a cutout circuit associated interposed between the output of each feedback regulator and the voltage finder, operable to compare the associated output voltage signal to a reference endpoint representing the voltage required by the associated load, and to cut out the associated voltage output signal from the voltage finder when the voltage delivered to the associated load reaches the reference endpoint;
wherein at least the voltage finder and cutout circuit are implemented as analog circuits.
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This invention relates to electronic circuits, and more particularly to a method for powering up an electrical system having multiple loads that use different voltage levels.
Many electrical circuits are “multiple voltage systems”, in the sense that they require multiple supply voltages of differing voltage levels. These applications typically require a controlled application of power during power-up and power-down.
Controlled sequencing, with selected voltages applied before others during power up, has been used to solve some problems that arise in multiple voltage systems. DSPs and other multi-voltage microprocessors usually require their I/O voltage to be present before applying the core voltage, or vice versa. Another situation that requires sequencing is a board that includes a secondary controller like a graphics controller along with the main CPU. To avoid uncontrolled outputs on the graphic display, the CPU must be up and running before the graphics controller receives power.
Often, however, it is voltage levels rather than a particular sequence of voltage application that cause problems. In particular, today's more complicated semiconductor chips and chip sets often operate at more than one voltage level. Groups of pins may each operate at a different voltage level. To prevent latch-up, one approach has been to control the sequence in which supply voltages are applied to the chip. In general, controlled power sequencing is critical to the operation of many computer-oriented systems.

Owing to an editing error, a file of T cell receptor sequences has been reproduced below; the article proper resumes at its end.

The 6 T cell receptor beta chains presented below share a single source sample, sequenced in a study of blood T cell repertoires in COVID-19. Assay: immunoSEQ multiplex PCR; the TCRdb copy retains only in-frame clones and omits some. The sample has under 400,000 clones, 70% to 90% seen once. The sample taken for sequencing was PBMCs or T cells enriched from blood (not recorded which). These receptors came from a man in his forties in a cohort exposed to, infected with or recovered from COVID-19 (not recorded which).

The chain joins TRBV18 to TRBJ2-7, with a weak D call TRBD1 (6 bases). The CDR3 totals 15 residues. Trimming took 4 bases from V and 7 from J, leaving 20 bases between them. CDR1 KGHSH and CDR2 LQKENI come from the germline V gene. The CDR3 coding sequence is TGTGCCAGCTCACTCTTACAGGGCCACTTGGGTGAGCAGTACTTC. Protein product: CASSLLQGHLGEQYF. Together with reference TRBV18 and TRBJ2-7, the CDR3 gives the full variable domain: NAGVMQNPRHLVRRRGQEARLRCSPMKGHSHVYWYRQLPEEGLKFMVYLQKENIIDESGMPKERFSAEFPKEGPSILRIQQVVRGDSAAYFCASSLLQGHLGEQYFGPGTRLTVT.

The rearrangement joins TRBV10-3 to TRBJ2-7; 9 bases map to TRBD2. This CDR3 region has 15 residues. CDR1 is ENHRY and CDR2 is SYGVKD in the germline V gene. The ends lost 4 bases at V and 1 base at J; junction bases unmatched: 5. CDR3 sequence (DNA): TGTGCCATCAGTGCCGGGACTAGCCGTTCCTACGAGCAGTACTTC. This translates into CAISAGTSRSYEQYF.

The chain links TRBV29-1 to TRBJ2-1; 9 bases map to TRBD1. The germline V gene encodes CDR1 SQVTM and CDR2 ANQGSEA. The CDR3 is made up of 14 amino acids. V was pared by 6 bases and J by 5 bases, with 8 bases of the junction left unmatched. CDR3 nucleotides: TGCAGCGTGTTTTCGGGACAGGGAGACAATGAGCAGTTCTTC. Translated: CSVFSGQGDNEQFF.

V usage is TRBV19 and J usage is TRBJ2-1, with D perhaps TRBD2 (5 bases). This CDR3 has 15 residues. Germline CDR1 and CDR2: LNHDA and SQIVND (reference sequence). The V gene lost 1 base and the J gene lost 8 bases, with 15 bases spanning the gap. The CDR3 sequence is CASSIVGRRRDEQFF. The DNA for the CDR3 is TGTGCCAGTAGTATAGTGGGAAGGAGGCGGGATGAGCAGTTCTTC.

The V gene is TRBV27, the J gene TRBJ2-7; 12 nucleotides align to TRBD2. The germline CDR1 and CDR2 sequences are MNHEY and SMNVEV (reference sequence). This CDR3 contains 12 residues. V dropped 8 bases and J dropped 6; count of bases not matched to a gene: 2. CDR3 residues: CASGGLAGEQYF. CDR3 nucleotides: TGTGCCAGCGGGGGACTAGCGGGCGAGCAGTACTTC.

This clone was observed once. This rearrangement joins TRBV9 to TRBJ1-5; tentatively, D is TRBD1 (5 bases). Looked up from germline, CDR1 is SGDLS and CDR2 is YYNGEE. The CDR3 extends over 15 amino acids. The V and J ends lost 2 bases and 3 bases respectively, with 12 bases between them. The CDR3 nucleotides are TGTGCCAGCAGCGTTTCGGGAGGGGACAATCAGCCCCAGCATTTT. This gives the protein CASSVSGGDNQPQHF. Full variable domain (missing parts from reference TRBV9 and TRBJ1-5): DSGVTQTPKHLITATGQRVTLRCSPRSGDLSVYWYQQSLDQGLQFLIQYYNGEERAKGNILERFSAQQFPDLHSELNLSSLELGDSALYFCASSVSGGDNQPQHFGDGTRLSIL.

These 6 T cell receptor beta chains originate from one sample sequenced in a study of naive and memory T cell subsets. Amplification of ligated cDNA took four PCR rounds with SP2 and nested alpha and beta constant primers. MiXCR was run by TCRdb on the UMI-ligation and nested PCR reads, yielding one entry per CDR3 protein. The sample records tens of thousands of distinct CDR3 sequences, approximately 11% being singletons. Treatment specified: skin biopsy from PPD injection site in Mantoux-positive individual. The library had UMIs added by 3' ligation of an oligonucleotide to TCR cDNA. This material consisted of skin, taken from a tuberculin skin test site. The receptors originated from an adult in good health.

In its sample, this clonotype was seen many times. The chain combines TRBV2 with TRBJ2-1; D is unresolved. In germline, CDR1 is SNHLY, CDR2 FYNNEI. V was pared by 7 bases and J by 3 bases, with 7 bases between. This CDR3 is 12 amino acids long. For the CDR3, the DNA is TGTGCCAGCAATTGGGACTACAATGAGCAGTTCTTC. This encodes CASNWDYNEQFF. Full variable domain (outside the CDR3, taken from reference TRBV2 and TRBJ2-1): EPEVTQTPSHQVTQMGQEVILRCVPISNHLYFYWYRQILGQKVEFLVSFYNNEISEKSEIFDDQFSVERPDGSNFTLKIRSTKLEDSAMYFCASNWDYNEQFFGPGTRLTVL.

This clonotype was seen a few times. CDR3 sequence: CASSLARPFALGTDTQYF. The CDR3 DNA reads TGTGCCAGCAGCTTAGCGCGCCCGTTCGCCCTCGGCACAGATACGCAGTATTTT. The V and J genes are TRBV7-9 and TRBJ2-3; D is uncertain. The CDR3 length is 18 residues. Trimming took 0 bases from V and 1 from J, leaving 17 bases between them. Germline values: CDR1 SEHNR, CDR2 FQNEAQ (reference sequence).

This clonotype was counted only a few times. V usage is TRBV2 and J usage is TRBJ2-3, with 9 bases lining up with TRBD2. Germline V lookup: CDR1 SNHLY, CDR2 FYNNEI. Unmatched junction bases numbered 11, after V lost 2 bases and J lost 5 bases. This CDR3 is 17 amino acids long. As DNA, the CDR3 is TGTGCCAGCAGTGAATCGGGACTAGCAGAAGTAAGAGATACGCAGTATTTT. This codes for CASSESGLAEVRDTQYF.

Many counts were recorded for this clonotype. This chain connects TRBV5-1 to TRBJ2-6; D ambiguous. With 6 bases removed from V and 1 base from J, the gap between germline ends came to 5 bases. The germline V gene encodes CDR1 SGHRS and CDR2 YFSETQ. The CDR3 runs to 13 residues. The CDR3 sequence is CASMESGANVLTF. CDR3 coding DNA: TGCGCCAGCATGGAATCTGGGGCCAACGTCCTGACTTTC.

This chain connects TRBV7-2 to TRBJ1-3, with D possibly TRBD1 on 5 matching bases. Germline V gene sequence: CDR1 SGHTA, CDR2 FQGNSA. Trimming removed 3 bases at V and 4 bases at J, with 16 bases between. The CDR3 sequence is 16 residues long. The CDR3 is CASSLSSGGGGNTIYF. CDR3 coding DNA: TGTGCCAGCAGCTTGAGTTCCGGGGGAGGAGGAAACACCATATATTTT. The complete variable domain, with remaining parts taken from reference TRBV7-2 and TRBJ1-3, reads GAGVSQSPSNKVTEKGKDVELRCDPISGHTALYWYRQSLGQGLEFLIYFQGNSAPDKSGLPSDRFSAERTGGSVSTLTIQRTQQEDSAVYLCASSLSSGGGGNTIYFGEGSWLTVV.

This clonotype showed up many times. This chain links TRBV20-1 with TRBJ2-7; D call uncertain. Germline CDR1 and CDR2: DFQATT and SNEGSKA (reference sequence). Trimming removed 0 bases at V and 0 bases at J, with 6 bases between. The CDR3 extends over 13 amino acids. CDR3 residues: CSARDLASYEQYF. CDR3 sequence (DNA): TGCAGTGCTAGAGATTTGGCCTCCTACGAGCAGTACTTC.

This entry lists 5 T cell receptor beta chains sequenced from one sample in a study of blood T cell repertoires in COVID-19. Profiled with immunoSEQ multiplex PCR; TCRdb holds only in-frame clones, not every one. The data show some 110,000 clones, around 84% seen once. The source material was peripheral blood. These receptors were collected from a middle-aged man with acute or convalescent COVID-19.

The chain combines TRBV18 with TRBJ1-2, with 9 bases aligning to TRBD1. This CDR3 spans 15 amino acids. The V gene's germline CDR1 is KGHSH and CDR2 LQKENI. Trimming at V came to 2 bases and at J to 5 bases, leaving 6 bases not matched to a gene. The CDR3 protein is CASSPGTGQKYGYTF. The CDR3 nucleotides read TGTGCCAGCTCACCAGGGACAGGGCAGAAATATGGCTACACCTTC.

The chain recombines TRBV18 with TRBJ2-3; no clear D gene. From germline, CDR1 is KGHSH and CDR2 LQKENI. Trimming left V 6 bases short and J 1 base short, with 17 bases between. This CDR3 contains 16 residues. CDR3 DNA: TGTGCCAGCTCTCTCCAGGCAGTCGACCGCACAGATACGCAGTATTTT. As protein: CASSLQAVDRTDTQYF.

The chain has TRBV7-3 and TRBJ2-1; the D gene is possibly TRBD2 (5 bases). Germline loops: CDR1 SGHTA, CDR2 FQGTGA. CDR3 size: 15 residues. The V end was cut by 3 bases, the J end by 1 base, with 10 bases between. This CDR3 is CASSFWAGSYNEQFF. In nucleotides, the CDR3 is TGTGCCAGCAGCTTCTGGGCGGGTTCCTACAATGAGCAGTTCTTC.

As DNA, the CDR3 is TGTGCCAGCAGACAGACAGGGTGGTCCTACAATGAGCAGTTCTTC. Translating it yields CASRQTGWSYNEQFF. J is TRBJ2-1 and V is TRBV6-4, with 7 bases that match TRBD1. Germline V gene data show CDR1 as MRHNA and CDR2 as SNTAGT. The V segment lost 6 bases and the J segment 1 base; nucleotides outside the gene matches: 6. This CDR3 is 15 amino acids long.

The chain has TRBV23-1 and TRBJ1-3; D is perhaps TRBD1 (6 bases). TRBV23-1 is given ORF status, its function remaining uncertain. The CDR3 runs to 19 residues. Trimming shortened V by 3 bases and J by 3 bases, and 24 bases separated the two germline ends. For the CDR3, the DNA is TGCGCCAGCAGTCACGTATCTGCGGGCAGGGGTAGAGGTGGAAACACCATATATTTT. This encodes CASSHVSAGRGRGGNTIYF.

As a specific example, for a semiconductor circuit that operates on bipolar supply voltages, the most positive voltage can be applied first, then a logic supply, and the negative supply voltage last. Violating this rule can cause latch-up within the semiconductor. Analog circuits, such as multiplexers, can also have latch-up problems.
One aspect of the invention is a power-up control circuit for controlling the initial application of power to a system having multiple loads and multiple voltage supply levels. The control circuit causes the power to each load to rise equally, and limits the voltage levels to all loads to the lowest voltage being controlled by the control circuit. As each load reaches its target voltage, its voltage no longer limits the control circuit. The voltages to the remaining loads continue to rise, and loads whose target voltages are reached continue to drop out of the control circuit, until each load is receiving its target voltage.
To implement the invention, a feedback regulator is connected between each load's voltage supply and the load. Each feedback regulator controls the voltage delivered to the associated load by limiting that voltage to the level of a continuously increasing setpoint signal. This setpoint signal is determined by a minimum voltage finder that receives the outputs of the feedback regulators and finds the minimum of these output voltages. A cutout circuit is associated with each load, and when the voltage delivered to that load reaches the voltage required by that load, that load's voltage is no longer considered by the voltage finder and thus no longer limits the setpoint.